According to the state data, low-wage earners do not make use of the state’s unemployment insurance program.
The fear of losing housing, food, transportation, and basic necessities can be overwhelming.
The Minnesota Unemployment Insurance program is supposed to protect workers from these harms. Through this program, a full-time minimum wage worker who accesses unemployment insurance (UI) receives about $800-$1,000/month for six months while searching for work.
But UI does not protect all workers equally. State program data illustrate that the program heavily and disproportionately serves white males in the construction trades.
According to that same data, thousands of Minnesotans who lose work in hotel, restaurant, retail, temp work, and low-wage health care are unable to access unemployment each year and instead turn to Minnesota’s less generous welfare programs. These Minnesotans lose jobs due to illness and emergencies where no sick or personal time is allowed. Unpredictable and inflexible scheduling are rampant. Racial discrimination, sexual harassment, and abusive employer practices pervade these industries.
State Representative Mohamud Noor (60B) sees the disparity firsthand. Noor has become a de facto (not formally or legally recognized) navigator of unemployment insurance for many constituents and community members. He sometimes fields daily concerned calls.
“It’s a complicated legal process and people do not know their rights,” said Noor. “You need to know the terms and the buzzwords, the computer system, the documentation requirements. The language barriers are formidable and many of the interpreters don’t understand the legal process.”
Noor recently assisted a constituent who worked 17 years in janitorial services for a local hospital. She had an exemplary employment record and was let go unexpectedly. Noor, a computer scientist and legislator, strived to help her access unemployment but was unsure whether she would succeed.
“Losing a job is disruptive to everything – your home, your family, your children’s education,” he said. “Unlike other systems, there is no support in UI and no navigators for people who are unfamiliar with the process.”
Bosteya Jama, site director of the Cedar Riverside Neighborhood Revitalization Program, said there is significant misinformation circulating about unemployment. She sees employees who are injured at work in medical assembly or warehouses, but they are too intimidated to apply. She sees unfair job losses in personal care attendant work, Walmart, and child care, but workers do not access unemployment insurance.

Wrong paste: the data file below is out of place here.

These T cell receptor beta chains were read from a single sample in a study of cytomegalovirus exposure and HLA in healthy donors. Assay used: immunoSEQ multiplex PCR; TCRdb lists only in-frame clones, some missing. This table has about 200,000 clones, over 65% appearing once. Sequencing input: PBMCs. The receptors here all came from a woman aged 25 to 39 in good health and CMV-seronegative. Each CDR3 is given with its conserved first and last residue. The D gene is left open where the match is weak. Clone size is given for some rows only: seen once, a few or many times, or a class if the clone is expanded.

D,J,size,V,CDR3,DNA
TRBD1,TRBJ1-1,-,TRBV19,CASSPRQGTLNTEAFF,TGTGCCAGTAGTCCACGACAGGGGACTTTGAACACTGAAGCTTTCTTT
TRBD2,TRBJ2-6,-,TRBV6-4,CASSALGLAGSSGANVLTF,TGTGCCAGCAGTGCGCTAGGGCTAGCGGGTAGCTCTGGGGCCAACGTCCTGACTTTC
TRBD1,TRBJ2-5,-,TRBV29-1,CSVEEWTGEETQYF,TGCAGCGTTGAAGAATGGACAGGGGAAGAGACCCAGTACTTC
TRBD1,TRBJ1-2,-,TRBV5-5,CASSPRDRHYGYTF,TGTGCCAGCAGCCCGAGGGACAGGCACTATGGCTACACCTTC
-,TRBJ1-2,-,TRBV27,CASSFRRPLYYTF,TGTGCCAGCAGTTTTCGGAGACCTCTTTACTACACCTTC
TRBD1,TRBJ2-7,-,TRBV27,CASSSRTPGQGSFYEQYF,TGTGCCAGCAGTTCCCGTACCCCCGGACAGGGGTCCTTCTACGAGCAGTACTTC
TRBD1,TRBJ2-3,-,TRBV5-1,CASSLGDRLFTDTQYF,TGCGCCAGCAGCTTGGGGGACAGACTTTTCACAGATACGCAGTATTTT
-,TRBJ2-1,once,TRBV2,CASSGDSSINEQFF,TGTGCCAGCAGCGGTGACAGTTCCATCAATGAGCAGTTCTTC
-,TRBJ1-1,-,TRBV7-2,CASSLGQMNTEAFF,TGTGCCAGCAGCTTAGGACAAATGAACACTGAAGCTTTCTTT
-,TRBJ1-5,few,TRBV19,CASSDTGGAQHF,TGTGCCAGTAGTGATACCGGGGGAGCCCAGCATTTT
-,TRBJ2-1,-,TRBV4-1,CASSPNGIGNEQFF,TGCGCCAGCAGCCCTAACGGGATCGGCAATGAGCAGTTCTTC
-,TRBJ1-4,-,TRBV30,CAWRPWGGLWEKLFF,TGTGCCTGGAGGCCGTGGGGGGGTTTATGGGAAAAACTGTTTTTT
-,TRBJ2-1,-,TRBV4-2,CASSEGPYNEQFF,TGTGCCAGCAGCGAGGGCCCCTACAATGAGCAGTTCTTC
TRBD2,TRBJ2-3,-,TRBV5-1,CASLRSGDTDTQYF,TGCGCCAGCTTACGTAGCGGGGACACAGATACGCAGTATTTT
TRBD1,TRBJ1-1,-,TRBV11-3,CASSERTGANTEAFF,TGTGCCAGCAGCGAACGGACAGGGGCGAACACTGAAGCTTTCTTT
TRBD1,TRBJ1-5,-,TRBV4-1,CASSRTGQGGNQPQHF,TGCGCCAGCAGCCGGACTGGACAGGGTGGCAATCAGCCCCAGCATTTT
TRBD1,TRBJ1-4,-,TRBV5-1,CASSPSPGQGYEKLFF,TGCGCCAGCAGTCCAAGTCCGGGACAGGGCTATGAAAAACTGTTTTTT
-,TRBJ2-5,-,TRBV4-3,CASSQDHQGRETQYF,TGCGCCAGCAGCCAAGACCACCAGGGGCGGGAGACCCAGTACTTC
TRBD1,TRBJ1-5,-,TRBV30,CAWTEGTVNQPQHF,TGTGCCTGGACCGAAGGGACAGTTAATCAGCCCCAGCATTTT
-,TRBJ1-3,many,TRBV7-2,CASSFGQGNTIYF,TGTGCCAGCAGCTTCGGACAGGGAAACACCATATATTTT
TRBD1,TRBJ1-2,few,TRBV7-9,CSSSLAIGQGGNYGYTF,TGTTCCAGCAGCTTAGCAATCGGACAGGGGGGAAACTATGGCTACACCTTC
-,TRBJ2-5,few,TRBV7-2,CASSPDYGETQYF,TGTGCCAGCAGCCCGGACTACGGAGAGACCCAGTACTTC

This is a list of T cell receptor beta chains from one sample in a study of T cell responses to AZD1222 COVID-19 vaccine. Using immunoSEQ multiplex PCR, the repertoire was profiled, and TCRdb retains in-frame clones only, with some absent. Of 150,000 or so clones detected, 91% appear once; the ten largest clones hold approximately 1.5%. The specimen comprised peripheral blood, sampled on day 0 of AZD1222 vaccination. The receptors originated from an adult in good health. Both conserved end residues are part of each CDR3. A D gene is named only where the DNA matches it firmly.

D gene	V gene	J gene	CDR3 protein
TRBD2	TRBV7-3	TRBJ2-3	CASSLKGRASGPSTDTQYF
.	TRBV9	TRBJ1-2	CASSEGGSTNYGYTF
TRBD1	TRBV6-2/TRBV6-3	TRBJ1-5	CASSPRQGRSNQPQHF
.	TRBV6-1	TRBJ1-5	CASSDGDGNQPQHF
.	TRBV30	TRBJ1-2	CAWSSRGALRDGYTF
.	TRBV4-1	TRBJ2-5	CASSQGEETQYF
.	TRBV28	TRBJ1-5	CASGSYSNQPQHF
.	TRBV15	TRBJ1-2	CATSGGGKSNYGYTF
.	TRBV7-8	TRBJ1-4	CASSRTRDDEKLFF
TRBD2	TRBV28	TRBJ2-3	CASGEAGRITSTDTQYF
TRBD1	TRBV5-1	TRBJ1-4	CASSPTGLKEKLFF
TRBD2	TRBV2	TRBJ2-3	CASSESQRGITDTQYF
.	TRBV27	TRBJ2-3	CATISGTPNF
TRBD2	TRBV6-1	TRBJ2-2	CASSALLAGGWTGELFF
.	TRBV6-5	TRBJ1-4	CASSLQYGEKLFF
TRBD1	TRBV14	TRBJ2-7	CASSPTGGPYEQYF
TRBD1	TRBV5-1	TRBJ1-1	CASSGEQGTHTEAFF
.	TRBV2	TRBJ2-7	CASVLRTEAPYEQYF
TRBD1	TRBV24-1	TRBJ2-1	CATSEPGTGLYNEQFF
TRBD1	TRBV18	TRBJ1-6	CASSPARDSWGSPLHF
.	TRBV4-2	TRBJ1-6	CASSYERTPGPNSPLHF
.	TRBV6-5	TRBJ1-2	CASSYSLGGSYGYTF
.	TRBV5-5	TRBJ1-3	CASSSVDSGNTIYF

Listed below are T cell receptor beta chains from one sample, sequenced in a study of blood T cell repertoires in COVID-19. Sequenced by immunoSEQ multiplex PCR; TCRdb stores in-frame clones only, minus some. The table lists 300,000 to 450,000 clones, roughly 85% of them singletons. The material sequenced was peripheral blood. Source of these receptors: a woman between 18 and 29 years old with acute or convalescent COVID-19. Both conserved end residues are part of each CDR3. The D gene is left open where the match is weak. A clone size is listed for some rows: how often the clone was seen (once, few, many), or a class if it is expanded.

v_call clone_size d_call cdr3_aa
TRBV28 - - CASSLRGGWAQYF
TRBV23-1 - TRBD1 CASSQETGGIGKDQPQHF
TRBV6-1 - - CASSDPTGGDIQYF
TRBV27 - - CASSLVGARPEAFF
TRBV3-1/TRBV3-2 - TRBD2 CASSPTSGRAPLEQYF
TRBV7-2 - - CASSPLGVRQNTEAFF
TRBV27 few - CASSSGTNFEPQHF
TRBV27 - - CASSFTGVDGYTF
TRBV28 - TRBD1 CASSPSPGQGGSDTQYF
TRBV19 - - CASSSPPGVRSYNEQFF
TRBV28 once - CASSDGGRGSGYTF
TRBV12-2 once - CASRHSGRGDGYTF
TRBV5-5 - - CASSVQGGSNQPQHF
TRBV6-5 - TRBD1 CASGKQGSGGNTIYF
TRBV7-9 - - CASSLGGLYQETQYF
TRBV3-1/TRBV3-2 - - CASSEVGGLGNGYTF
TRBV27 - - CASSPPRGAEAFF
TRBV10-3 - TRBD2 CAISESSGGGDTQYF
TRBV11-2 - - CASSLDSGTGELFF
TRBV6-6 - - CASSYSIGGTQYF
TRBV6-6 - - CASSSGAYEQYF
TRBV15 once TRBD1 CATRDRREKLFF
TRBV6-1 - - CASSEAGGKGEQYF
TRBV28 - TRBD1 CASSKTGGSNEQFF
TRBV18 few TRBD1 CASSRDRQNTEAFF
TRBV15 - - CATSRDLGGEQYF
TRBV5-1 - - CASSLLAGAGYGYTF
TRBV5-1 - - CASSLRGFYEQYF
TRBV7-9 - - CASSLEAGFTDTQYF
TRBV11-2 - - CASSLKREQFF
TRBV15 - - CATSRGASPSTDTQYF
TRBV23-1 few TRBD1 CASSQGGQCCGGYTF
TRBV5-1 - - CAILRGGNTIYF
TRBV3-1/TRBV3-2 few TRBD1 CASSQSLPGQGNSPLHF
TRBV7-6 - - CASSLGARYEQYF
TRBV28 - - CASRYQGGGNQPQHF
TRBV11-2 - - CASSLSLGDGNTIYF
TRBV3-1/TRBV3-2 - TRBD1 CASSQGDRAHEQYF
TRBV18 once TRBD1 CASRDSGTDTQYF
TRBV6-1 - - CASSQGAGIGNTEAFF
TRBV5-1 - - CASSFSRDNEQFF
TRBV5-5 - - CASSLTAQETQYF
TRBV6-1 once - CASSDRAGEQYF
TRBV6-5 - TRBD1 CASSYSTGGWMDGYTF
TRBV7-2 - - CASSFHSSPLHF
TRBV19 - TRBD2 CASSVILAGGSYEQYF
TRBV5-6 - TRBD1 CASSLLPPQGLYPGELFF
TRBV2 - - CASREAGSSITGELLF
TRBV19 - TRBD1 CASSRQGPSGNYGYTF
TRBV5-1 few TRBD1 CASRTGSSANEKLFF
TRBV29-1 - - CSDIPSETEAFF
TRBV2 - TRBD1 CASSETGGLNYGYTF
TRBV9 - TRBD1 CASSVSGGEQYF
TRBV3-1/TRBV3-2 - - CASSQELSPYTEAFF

“I work with many elders who have lost work, but they are scared of the system and they do not know who to call. I tell them they are eligible but they have heard stories. They don’t know any of the rules surrounding the program,” said Jama.
Advocates – including Voices for Racial Justice, Legal Aid, Take Action Minnesota, CTUL, and Minnesota Coalition for the Homeless – are advocating for improved access to unemployment and due process for all Minnesota workers.
“The inability to access the Minnesota Unemployment Insurance program is a severe racial inequity issue. The program as it exists now would benefit from a Racial Equity Impact Assessment – a tool to help policymakers and local communities understand who is most impacted by Unemployment Insurance, what disparity is being addressed by Unemployment Insurance, how Unemployment Insurance can achieve racial equity goals, the potential negative impacts of Unemployment Insurance, and what can be done to ensure that adequate funding, implementation strategies, and accountability mechanisms are in place for Unemployment Insurance,” said Brett Grant, Policy and Research Director at Voices for Racial Justice.
To learn more about unemployment insurance, visit: https://www.uimn.org/
Jessica Webster is a lawyer who advocates for changes to the unemployment insurance program.
You can learn more about unemployment insurance and other legislative issues in The Quilt, being released in Fall 2019.